In Eskridge v Peacock, Slip Op. (Miss. App. 2018), after the death of a pastor, two striving factions emerged each attempting to appoint the next pastor. There appeared to also be a fracture in recognized church leadership that made congregational rule either a stalemate or problematic. To resolve the impasse, the trial court appointed a mediator with instructions to conduct a congregational election. The mediator appointed was the denominational authority to which the church appeared to belong. Indeed, the court had to take testimony to confirm the church was part of the denomination appointed to mediate. A new pastor was elected under the supervision of the mediator but the losing faction appealed. The appellate court held that appointment of a mediator to supervise the congregational vote and ordering enforcement of the result, but not otherwise dictating the choice of pastor, did not entangle the trial court in ecclesiastical matters so the trial court was affirmed.
Churches may wish to contemplate in their bylaws mandating the appointment of an identified mediator in to be used in the event of court action. Possible mediators could include denominational authority, bible college faculty, or a particular accounting or lawfirm. Indeed, the language of the appointment could also include mandatory pre-litigation requirements that such a process be undertaken. The language should also specify the powers of the mediator or Special Master. A funding mechanism should also be spelled out. Demanding the challenger pay half or all of the cost may keep out all but serious challengers.
Mad Magazine has for many years published a comic strip entitled “Spy v. Spy.” It has since spread to YouTube videos and a video game. While that comic strip may have been inspired in 1961 by the Cold War, other famous small conflicts included the Hatfields and McCoys, which also spawned a US Supreme Court case in the 19th century and various dramatic interpretations. Like all such feuds, the factual history of any feud is winding and complex and not nearly as funny as “Spy v. Spy.” Unraveling the motives behind the ongoing feud is usually impossible.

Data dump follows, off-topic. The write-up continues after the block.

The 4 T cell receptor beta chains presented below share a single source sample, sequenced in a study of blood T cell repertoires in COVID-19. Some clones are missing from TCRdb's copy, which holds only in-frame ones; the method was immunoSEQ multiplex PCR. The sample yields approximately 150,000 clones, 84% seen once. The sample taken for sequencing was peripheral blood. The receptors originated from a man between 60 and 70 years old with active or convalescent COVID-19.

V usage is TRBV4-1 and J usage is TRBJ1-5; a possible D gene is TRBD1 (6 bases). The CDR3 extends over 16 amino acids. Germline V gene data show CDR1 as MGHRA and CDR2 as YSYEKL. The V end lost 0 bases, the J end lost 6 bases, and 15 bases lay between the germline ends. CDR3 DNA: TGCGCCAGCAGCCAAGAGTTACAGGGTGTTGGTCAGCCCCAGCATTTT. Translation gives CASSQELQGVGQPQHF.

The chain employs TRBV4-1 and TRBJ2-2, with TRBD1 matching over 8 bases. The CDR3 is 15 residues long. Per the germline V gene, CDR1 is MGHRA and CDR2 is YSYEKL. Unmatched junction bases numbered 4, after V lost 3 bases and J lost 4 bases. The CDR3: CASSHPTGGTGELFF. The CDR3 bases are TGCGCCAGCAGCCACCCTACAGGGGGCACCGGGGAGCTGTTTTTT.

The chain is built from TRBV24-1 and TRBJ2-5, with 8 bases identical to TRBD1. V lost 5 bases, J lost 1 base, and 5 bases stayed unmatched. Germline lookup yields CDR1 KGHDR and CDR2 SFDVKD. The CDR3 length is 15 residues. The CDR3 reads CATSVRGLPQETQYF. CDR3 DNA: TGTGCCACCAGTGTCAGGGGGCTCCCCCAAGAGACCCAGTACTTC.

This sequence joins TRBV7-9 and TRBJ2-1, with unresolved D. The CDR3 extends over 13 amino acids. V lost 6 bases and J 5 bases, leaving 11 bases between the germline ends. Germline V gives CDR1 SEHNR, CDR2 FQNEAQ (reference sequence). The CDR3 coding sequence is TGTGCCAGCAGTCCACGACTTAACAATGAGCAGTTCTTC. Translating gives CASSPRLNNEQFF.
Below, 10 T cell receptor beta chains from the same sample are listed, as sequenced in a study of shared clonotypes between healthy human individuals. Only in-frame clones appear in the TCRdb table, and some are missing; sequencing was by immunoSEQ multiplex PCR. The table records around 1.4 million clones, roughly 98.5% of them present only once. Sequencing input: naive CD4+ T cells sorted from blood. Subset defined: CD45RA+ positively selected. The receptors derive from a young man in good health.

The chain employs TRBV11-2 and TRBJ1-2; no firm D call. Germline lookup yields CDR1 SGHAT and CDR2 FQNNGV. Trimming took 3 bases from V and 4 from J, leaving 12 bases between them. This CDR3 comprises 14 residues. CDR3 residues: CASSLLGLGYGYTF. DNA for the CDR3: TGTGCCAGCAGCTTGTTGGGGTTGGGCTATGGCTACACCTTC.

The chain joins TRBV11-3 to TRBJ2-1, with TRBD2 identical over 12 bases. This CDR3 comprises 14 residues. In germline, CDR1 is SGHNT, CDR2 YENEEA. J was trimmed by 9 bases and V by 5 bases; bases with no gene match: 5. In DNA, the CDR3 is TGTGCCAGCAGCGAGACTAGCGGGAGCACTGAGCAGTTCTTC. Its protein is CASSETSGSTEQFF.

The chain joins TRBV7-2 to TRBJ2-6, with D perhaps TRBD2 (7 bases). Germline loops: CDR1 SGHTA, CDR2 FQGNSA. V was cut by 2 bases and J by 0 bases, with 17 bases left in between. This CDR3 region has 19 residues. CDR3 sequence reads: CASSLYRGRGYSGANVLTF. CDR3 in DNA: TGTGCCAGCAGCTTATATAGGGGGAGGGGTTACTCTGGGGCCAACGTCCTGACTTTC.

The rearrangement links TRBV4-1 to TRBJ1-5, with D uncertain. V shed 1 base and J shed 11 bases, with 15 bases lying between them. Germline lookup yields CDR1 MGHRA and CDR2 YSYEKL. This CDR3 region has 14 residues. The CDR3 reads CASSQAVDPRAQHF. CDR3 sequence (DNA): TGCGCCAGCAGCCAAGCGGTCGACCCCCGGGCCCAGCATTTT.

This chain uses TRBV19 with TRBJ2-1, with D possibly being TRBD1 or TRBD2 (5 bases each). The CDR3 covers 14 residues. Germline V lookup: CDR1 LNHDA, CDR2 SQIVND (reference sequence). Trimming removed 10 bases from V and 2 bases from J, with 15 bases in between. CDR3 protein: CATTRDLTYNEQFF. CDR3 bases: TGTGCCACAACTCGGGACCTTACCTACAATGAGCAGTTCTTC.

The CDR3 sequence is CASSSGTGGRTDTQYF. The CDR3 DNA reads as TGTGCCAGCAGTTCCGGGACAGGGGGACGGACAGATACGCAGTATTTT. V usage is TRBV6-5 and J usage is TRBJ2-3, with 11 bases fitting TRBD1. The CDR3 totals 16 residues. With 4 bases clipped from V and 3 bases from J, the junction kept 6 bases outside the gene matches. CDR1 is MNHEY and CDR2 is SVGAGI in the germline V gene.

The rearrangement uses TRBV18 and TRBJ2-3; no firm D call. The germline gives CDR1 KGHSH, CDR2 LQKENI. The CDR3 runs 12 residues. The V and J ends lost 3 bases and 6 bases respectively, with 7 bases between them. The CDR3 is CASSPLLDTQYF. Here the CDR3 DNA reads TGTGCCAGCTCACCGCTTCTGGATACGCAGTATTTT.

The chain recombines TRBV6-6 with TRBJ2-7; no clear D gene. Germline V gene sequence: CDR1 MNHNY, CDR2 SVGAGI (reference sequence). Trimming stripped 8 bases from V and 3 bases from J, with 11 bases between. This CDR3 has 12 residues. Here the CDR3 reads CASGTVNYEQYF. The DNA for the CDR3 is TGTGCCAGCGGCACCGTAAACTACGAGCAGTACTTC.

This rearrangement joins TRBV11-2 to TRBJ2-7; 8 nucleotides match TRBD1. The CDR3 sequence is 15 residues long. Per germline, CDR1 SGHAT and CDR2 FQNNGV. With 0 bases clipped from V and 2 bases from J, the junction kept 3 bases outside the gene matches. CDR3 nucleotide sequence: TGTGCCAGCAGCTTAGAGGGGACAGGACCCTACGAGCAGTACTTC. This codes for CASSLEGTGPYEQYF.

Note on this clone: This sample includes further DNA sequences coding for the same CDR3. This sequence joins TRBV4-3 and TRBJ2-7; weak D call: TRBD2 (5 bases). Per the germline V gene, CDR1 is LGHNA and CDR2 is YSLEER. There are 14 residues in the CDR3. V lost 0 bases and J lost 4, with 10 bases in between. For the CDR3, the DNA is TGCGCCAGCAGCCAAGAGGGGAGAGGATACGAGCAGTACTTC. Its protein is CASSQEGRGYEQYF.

In Fidelity National Title Insurance Company v New Haven Financial, Inc., Slip Op. (Cal. App. 2018), the death of the founding pastor in 2005 resulted in a power struggle between two rivals for the pastorate of the church. Several lawsuits resulted as each side in turn sought judicial relief against the other. Meanwhile, the denominational authority refused to accept the election of first one of the rivals and then the other. Further, one of the courts to hear one of the cases held the denominational authority was the only authority that could oversee an election and needed to do so because the church’s membership records were possibly unreliable. For no reason that was reported in the opinion, the denomination did not do so and the feuding continued in court. Eventually, one rival won a final judgment in a prior case. During the litigation, the rival that was later defeated in court, representing himself as pastor of the church, obtained a loan for $150,000 using church property as collateral. The foreclosure action was defeated by the winning rival and the title company had to pay the claim. The title company sought reparations from the rival, by then the losing rival, that took out the loan. The title company also sued the family of the defeated rival because the money was allegedly distributed to family members. The defeated rival filed a cross claim against the winning rival. The trial court dismissed the cross claim holding the prior ruling against the defeated rival barred further litigation of the issue by not only the defeated rival, but “parties in privity,” which included the family member that appealed in this case.
While church splits are not common enough to cause church members to even envision the possibility, church leaders should. Church and denominational documents should envision succession plans, election procedures and oversight, and membership roles should actually be kept by churches. Denominations should inspect membership lists, or require their submission at reasonable intervals, or at least require at reasonable intervals a certification in writing from the church that there is an actual membership list maintained. Denominations and church leaders may have to do more than pray for peace, they may have to impose it in extreme situations.